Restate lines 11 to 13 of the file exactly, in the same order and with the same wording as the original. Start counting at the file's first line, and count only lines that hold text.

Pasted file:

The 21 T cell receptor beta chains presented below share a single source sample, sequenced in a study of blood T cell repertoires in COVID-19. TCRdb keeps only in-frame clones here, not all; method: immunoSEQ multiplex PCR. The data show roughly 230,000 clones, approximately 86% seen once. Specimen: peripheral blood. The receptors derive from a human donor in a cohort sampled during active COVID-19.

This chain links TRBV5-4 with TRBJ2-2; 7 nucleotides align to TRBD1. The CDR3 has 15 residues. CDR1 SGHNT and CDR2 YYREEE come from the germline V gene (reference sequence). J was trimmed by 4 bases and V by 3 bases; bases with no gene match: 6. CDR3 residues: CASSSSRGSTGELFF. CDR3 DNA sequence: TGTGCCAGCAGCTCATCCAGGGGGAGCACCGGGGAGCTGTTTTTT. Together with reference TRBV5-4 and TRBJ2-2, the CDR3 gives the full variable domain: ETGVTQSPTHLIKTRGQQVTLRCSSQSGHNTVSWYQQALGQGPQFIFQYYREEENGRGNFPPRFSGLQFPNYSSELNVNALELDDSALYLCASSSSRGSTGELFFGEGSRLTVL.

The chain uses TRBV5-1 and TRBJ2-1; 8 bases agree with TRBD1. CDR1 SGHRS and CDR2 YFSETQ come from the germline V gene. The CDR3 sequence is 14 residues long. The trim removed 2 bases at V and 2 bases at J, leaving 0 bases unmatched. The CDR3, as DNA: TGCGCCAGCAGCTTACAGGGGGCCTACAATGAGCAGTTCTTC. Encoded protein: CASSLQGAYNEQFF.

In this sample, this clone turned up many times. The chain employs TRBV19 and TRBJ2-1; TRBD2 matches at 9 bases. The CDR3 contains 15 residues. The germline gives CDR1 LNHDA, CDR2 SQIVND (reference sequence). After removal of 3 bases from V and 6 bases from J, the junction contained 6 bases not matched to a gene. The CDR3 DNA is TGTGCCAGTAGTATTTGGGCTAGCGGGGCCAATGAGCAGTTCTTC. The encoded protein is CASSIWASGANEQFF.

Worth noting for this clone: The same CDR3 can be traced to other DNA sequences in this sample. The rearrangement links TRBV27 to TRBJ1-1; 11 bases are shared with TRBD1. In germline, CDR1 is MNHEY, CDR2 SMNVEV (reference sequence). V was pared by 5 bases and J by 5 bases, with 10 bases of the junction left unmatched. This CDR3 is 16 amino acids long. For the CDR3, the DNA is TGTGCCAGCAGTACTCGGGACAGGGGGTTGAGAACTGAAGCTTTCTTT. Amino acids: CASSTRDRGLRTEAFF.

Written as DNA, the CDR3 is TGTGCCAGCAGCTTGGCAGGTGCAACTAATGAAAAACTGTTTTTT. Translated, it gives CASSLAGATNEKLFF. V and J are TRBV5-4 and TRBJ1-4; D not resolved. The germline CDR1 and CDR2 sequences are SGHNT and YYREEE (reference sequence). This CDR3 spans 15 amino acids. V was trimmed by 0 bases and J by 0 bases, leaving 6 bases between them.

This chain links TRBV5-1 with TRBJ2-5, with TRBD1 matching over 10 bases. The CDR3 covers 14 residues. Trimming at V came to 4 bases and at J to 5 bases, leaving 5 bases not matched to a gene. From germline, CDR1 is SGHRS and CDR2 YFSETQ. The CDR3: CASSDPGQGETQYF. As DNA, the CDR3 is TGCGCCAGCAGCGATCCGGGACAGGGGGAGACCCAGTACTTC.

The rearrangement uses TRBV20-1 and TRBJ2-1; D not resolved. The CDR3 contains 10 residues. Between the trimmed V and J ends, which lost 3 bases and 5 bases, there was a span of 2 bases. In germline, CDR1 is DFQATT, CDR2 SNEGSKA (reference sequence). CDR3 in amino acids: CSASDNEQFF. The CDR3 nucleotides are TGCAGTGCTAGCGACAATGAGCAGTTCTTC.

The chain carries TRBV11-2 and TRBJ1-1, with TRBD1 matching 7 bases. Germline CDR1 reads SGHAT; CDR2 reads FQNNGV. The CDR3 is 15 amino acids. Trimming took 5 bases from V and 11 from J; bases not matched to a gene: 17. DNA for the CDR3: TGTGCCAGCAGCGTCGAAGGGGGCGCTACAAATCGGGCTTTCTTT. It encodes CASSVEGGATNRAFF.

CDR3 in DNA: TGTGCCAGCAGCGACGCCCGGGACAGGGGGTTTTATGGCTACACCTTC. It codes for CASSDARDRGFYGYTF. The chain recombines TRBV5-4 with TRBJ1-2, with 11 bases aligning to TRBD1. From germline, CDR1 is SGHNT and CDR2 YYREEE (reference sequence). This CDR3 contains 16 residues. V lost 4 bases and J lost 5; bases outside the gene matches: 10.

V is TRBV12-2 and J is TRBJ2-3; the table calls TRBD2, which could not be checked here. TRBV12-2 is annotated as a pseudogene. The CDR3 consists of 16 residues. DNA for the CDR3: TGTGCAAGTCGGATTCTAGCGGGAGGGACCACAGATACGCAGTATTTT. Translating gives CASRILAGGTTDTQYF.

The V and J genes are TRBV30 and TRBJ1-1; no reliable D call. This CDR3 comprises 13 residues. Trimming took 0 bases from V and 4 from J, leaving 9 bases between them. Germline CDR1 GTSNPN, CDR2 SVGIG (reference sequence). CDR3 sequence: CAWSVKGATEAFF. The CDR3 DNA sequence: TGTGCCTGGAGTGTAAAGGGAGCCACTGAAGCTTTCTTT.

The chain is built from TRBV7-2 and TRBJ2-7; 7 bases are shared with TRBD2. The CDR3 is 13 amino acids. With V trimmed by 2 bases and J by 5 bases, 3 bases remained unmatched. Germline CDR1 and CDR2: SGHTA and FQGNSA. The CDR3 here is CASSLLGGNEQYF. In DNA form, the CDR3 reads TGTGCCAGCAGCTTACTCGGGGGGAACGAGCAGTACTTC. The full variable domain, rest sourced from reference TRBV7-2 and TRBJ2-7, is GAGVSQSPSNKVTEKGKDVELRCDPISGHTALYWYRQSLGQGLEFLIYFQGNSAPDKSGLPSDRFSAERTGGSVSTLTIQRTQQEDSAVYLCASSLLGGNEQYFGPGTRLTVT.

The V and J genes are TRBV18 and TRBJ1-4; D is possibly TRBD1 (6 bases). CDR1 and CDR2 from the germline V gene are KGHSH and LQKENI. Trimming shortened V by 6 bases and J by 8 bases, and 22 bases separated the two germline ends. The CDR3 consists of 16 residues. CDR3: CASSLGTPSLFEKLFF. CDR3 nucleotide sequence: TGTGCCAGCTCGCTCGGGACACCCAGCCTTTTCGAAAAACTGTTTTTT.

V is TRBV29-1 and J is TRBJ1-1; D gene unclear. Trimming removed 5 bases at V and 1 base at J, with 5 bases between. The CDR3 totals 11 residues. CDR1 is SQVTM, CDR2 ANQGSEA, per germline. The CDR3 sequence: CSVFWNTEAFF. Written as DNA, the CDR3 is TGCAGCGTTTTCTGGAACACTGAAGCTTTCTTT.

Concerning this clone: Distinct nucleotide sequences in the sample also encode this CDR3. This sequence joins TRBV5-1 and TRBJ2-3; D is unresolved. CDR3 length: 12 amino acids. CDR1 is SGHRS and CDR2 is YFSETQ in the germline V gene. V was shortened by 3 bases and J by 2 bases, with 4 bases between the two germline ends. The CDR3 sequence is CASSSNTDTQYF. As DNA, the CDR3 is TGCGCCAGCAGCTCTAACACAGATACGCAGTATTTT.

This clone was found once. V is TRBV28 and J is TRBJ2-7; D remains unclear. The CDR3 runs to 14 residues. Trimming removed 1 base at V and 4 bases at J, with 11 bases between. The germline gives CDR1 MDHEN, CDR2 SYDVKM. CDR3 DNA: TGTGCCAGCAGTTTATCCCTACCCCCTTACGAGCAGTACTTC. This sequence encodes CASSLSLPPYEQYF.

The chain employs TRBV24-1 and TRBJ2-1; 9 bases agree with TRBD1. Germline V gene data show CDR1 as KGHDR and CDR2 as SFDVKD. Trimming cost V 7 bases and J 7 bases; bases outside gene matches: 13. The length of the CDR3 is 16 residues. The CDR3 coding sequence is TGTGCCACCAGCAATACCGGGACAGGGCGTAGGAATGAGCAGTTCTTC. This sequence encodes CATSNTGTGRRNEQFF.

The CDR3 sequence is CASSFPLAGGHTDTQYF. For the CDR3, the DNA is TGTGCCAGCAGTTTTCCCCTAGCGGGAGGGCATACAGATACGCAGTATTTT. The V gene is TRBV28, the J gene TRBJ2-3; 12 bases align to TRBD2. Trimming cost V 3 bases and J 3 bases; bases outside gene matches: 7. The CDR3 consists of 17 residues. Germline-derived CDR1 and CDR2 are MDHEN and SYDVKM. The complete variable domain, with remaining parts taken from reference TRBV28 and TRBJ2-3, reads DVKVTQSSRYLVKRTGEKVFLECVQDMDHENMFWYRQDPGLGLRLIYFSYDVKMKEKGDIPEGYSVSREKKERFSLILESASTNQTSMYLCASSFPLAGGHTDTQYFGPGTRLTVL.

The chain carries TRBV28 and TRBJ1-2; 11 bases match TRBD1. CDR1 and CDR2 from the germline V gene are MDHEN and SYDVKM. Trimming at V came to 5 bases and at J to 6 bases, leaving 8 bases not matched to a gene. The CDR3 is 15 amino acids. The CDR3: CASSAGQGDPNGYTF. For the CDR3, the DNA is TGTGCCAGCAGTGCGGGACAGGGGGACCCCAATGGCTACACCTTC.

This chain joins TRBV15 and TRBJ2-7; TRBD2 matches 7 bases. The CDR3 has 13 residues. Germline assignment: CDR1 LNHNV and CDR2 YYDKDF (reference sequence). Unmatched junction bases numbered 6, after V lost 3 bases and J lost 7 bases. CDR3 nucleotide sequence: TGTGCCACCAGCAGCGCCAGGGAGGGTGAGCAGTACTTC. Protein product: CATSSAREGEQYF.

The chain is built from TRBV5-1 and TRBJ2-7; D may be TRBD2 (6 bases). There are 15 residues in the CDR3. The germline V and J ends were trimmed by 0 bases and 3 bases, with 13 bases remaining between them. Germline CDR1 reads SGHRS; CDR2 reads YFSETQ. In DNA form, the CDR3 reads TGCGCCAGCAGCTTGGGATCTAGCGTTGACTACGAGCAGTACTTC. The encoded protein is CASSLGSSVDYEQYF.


V is TRBV12-2 and J is TRBJ2-3; the table calls TRBD2, which could not be checked here. TRBV12-2 is annotated as a pseudogene. The CDR3 consists of 16 residues. DNA for the CDR3: TGTGCAAGTCGGATTCTAGCGGGAGGGACCACAGATACGCAGTATTTT. Translating gives CASRILAGGTTDTQYF.

The V and J genes are TRBV30 and TRBJ1-1; no reliable D call. This CDR3 comprises 13 residues. Trimming took 0 bases from V and 4 from J, leaving 9 bases between them. Germline CDR1 GTSNPN, CDR2 SVGIG (reference sequence). CDR3 sequence: CAWSVKGATEAFF. The CDR3 DNA sequence: TGTGCCTGGAGTGTAAAGGGAGCCACTGAAGCTTTCTTT.

The chain is built from TRBV7-2 and TRBJ2-7; 7 bases are shared with TRBD2. The CDR3 is 13 amino acids. With V trimmed by 2 bases and J by 5 bases, 3 bases remained unmatched. Germline CDR1 and CDR2: SGHTA and FQGNSA. The CDR3 here is CASSLLGGNEQYF. In DNA form, the CDR3 reads TGTGCCAGCAGCTTACTCGGGGGGAACGAGCAGTACTTC. The full variable domain, rest sourced from reference TRBV7-2 and TRBJ2-7, is GAGVSQSPSNKVTEKGKDVELRCDPISGHTALYWYRQSLGQGLEFLIYFQGNSAPDKSGLPSDRFSAERTGGSVSTLTIQRTQQEDSAVYLCASSLLGGNEQYFGPGTRLTVT.